Overwhelmingly, our members feel that lack of awareness is the main reason for not recruiting people into the surveying profession. It seems like many people don’t know what a land surveyor does until they need one.

From a land surveying standpoint, our profession continues to change along with new technology. The basic principles are the same, but the use of the internet, UAV, GPS and GIS has changed how we complete our day-to-day work significantly. The days of 3-man crews is nearly extinct with one- and two-man crews being the norm. We have less entry level positions than before because the work can now be completed with less people.

What rules or laws are on the books that are having the most impact on land surveying? 

We have a couple issues our lobbyists continue to monitor. One is LB946, a legislative bill that would implement sales tax on professional services. We are also monitoring the push to eliminate licensure and regulation of certain services.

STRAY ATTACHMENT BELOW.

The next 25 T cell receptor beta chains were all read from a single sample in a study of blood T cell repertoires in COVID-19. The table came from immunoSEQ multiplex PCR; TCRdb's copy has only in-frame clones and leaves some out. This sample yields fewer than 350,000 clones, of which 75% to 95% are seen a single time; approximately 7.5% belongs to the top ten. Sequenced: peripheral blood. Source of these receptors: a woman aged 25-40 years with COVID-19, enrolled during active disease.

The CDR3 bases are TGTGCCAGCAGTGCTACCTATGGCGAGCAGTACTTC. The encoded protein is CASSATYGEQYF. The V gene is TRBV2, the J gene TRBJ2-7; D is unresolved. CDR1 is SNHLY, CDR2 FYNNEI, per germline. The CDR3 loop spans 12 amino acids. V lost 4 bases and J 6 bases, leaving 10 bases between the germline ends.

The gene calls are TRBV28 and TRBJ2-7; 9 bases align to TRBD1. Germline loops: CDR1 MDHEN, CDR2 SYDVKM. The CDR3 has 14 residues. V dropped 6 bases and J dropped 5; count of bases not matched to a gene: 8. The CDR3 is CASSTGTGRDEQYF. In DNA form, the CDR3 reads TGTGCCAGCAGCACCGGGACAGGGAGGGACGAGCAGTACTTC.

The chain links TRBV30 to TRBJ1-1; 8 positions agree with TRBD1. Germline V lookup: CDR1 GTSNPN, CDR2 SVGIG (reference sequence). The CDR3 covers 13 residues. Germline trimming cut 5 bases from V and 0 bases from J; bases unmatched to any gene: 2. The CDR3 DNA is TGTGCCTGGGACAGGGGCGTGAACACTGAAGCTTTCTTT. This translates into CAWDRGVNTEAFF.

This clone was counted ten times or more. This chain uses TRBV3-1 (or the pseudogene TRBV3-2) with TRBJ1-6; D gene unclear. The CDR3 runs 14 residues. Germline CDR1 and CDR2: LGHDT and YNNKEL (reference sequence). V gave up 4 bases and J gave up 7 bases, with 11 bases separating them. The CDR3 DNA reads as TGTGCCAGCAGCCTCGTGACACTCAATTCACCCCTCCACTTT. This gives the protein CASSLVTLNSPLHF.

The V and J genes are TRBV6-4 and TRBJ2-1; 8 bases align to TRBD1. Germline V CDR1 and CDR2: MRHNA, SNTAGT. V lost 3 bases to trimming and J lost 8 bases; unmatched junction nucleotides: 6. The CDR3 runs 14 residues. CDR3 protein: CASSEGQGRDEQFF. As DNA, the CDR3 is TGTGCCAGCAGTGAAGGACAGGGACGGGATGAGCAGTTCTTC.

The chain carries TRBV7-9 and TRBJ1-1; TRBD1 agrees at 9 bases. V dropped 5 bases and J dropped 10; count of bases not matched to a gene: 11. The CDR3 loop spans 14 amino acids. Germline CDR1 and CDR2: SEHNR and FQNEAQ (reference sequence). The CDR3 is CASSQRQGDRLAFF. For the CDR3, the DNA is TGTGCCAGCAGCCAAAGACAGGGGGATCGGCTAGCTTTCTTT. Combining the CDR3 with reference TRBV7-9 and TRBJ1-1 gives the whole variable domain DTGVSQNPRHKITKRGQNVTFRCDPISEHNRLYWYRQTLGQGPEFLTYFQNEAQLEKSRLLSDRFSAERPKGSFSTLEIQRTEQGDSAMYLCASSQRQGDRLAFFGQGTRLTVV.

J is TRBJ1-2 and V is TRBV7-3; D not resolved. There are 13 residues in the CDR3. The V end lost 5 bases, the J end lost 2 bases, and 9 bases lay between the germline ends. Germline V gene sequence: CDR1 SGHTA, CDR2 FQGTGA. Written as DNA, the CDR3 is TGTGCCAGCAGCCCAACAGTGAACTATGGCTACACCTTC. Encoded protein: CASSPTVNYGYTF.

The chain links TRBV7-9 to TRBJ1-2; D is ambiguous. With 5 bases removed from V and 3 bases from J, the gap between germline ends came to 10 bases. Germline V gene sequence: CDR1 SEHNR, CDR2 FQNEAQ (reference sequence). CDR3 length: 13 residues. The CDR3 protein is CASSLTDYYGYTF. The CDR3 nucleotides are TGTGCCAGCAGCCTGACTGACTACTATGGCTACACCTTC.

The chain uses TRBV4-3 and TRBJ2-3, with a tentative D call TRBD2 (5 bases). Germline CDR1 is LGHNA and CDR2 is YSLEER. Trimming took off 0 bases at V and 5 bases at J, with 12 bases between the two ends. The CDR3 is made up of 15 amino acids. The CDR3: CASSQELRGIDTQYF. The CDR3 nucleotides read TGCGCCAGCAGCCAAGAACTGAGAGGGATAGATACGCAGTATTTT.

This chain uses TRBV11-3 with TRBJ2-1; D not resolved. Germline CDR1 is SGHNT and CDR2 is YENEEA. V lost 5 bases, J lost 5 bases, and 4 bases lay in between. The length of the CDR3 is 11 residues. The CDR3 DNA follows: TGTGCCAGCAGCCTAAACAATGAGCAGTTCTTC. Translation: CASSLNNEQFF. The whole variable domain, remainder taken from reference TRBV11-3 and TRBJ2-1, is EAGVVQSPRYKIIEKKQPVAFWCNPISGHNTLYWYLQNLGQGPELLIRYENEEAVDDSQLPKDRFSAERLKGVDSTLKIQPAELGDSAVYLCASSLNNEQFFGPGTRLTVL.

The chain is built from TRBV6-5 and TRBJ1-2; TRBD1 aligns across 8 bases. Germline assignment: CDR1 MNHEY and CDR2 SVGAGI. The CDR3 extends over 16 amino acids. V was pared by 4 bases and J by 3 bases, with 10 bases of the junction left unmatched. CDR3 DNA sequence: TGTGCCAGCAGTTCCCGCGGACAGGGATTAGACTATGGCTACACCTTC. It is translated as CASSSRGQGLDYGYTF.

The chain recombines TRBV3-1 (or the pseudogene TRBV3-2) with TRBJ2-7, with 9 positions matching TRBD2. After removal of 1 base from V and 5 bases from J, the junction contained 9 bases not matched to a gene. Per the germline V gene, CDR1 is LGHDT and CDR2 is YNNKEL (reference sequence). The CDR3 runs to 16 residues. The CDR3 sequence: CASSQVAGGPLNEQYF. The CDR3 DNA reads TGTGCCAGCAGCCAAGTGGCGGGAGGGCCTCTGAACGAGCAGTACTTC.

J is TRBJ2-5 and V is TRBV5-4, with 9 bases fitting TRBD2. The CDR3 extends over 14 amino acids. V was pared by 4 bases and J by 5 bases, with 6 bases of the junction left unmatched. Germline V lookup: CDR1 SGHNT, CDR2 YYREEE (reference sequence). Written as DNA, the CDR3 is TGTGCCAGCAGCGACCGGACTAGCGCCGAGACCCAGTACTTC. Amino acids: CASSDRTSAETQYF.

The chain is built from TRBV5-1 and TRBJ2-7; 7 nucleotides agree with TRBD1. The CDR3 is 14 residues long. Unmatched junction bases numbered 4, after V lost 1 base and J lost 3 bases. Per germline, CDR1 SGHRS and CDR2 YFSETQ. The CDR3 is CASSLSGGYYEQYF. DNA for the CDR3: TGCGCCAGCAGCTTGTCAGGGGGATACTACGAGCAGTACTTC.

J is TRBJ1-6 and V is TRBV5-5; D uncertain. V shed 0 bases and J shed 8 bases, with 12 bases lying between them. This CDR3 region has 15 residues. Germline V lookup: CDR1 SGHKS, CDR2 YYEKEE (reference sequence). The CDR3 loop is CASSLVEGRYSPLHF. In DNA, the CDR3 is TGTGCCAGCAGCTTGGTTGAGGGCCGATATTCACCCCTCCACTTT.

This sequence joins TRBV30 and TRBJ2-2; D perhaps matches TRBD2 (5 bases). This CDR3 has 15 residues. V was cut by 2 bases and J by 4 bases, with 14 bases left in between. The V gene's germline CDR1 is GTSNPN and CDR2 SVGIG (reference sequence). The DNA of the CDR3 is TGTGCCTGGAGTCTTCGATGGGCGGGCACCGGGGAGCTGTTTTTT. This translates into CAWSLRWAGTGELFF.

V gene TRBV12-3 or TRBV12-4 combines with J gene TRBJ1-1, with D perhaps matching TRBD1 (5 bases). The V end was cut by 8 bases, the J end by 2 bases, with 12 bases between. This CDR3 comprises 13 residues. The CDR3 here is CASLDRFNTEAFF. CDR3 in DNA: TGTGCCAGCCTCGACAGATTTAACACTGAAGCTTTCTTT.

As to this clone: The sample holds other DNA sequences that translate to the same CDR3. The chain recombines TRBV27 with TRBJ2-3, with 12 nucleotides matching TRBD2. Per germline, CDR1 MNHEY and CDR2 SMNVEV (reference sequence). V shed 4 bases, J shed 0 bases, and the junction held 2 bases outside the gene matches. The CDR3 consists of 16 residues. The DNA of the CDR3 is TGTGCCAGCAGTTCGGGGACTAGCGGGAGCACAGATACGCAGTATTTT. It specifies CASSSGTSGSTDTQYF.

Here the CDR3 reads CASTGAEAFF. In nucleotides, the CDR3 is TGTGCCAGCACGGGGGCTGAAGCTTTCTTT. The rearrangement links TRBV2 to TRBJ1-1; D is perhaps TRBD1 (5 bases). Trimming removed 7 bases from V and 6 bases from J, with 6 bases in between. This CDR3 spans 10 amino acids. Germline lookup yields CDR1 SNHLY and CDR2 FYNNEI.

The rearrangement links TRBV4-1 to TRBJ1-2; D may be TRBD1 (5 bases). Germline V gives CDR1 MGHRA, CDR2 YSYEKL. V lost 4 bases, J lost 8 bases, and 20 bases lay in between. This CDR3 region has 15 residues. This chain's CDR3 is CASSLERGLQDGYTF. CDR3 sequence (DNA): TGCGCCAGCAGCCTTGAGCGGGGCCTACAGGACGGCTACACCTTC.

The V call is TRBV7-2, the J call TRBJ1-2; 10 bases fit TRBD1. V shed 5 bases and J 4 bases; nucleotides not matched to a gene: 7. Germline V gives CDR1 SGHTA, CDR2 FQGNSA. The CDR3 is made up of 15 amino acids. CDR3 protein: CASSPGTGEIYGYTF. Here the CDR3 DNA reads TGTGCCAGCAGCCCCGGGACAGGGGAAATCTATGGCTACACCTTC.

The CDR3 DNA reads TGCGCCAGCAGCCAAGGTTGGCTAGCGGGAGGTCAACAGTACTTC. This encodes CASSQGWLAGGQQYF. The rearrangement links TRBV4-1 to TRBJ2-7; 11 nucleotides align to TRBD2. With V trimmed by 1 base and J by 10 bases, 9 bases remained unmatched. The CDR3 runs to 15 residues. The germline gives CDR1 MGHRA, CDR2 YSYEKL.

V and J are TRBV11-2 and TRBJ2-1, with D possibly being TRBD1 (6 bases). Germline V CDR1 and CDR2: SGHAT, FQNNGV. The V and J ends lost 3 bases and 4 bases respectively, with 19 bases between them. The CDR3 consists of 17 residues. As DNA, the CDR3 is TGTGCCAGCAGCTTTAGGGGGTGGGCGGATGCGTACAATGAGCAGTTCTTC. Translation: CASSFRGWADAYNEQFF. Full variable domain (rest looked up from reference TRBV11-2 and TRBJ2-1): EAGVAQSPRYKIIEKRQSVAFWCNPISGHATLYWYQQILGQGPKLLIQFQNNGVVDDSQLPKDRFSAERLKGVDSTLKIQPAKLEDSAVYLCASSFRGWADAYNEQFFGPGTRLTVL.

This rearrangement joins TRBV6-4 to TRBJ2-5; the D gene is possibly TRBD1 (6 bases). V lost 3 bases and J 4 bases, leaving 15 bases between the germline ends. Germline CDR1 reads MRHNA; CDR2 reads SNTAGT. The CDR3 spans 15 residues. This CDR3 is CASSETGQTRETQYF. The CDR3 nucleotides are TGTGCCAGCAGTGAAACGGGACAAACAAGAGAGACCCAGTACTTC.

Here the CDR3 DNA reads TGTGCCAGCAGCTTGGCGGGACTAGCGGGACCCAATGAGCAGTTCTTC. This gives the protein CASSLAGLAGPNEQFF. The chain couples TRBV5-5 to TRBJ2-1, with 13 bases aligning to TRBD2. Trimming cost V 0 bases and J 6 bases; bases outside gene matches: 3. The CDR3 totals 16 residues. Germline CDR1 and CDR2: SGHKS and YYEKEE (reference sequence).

From an association standpoint, the PSAN Board is working to revise the minimum standards for surveys. The current minimum standards were adopted by PSAN in 1989 and subsequently adopted by the Nebraska Board of Examiners for Land Surveyors into the Rules and Regulations. It was decided by the PSAN Board that it would be beneficial to update these standards to the current survey practices since they are now over 30 years old. We continue to work with our members to gain their input and draft more modern standards for future adoption.

About how large is the Professional Surveyors Association of Nebraska? How many members? Compared to previous years, is membership growing or staying steady? 

The Professional Surveyors Association of Nebraska (PSAN) currently has 222 members. Our membership numbers have held fairly steady declining, and is down nearly 10 percent from 10 years ago. The Southeast Nebraska Land Surveyors Association (SENLSA) currently has 96 total members. Of those 96 members, 80 of those are also PSAN members.

Do you measure the ethnic diversity of your membership? Why or why not?